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The Growth of Diamond Mining in Canada and Implications for Mining Productivity

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  • Jeremy Smith


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    Diamond mining in Canada began in 1998, with the first production from the Ekati mine in the Northwest Territories. Since then the Diavik mine has begun production, and two other mines are slated to begin production within two years. Canada’s share of the world value of diamond production was 15 per cent in 2003, the third largest worldwide. These mines are all located in the northern regions of Canada, and hence contribute substantially to the growth of these regions. Diamond production accounted for 19.9 per cent of total real output in the Northwest Territories in 2002, representing a phenomenal impact, especially given that the industry did not exist five years before. Given the very high level of output per hour in the diamond mining industry ?reflecting a high degree of economic rent ?and the strong expected growth of the industry in the coming years, the labour productivity growth of the overall mining industry will be favourably affected. Based on a rough simulation of the growth of the Canadian diamond mining industry in the 2001-2006 period, average annual labour productivity growth in the overall mining industry will be between one and two percentage points higher than if the diamond mining industry did not exist. Although the mining of rough diamonds is lucrative in itself, there is also much value added in the manufacture and retailing of diamond jewelry. Investment by Canadian firms in each stage of the diamond pipeline could promise large returns due to the very high value added associated with the overall diamond industry.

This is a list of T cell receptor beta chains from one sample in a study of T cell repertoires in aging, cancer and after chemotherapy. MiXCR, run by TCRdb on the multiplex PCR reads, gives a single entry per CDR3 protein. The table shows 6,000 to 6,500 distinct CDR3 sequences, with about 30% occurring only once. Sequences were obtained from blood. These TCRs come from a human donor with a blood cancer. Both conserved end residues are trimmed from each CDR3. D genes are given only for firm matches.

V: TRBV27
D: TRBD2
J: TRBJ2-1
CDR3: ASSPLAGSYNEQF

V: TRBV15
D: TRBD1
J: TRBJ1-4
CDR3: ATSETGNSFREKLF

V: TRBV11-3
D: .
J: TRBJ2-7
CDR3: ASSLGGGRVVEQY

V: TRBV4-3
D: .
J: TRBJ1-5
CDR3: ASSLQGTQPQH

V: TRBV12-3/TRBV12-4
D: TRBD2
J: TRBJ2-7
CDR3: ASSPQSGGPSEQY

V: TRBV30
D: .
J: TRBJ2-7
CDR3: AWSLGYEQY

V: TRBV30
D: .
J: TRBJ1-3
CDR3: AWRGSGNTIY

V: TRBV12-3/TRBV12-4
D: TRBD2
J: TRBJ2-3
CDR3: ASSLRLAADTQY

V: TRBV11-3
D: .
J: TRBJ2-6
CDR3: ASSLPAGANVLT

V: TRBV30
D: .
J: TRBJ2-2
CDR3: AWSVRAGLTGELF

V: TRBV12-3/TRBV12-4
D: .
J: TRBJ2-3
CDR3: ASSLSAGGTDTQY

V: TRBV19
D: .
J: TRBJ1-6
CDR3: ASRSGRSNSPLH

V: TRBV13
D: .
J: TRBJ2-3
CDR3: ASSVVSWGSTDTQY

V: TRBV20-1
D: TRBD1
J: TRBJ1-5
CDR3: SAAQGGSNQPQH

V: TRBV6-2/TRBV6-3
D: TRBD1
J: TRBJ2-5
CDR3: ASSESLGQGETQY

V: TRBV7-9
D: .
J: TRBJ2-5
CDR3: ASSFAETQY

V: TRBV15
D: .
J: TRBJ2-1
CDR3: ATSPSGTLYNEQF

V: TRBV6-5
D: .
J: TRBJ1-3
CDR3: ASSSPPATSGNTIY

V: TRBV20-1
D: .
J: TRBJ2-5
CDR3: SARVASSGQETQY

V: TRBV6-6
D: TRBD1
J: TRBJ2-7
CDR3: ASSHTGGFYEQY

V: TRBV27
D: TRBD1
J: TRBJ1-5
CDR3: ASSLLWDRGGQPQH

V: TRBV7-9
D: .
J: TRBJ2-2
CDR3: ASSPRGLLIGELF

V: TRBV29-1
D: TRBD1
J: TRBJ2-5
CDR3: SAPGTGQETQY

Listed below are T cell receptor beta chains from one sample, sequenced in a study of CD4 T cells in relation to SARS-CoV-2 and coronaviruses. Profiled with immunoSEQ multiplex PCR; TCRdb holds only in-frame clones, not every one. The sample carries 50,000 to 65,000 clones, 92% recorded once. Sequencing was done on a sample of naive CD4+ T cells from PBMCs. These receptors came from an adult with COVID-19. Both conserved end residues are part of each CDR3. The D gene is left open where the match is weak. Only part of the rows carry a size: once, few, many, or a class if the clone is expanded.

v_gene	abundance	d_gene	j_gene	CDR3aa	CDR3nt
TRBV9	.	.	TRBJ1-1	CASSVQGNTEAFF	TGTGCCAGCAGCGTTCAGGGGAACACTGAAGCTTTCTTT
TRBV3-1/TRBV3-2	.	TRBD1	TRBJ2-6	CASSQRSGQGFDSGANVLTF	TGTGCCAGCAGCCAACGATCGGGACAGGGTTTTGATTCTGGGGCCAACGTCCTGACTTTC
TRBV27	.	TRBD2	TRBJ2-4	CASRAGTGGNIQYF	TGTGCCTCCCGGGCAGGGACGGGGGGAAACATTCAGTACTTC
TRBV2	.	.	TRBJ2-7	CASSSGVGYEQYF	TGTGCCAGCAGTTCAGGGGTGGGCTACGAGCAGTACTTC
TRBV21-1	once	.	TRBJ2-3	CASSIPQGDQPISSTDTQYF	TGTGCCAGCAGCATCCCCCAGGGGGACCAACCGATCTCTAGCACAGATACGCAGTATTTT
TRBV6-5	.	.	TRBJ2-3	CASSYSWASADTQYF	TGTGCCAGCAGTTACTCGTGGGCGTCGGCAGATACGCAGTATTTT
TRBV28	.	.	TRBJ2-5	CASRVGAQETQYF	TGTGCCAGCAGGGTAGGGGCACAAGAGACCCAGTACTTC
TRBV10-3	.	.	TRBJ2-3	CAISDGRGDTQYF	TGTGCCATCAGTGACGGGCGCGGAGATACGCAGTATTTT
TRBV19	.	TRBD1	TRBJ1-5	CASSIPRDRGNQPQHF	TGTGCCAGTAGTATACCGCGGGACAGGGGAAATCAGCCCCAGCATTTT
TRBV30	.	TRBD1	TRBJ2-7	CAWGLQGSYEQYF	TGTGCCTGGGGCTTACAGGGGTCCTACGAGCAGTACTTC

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    Paper provided by Centre for the Study of Living Standards in its series CSLS Research Reports with number 2004-09.

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    Date of creation: Oct 2004
    Handle: RePEc:sls:resrep:0409
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    1. Centre for the Study of Living Standards, 2003. "Productivity Trends in Natural Resources Industries in Canada," CSLS Research Reports 2003-01, Centre for the Study of Living Standards.
    2. Paul M. Romer, 1987. "Crazy Explanations for the Productivity Slowdown," NBER Chapters,in: NBER Macroeconomics Annual 1987, Volume 2, pages 163-210 National Bureau of Economic Research, Inc.
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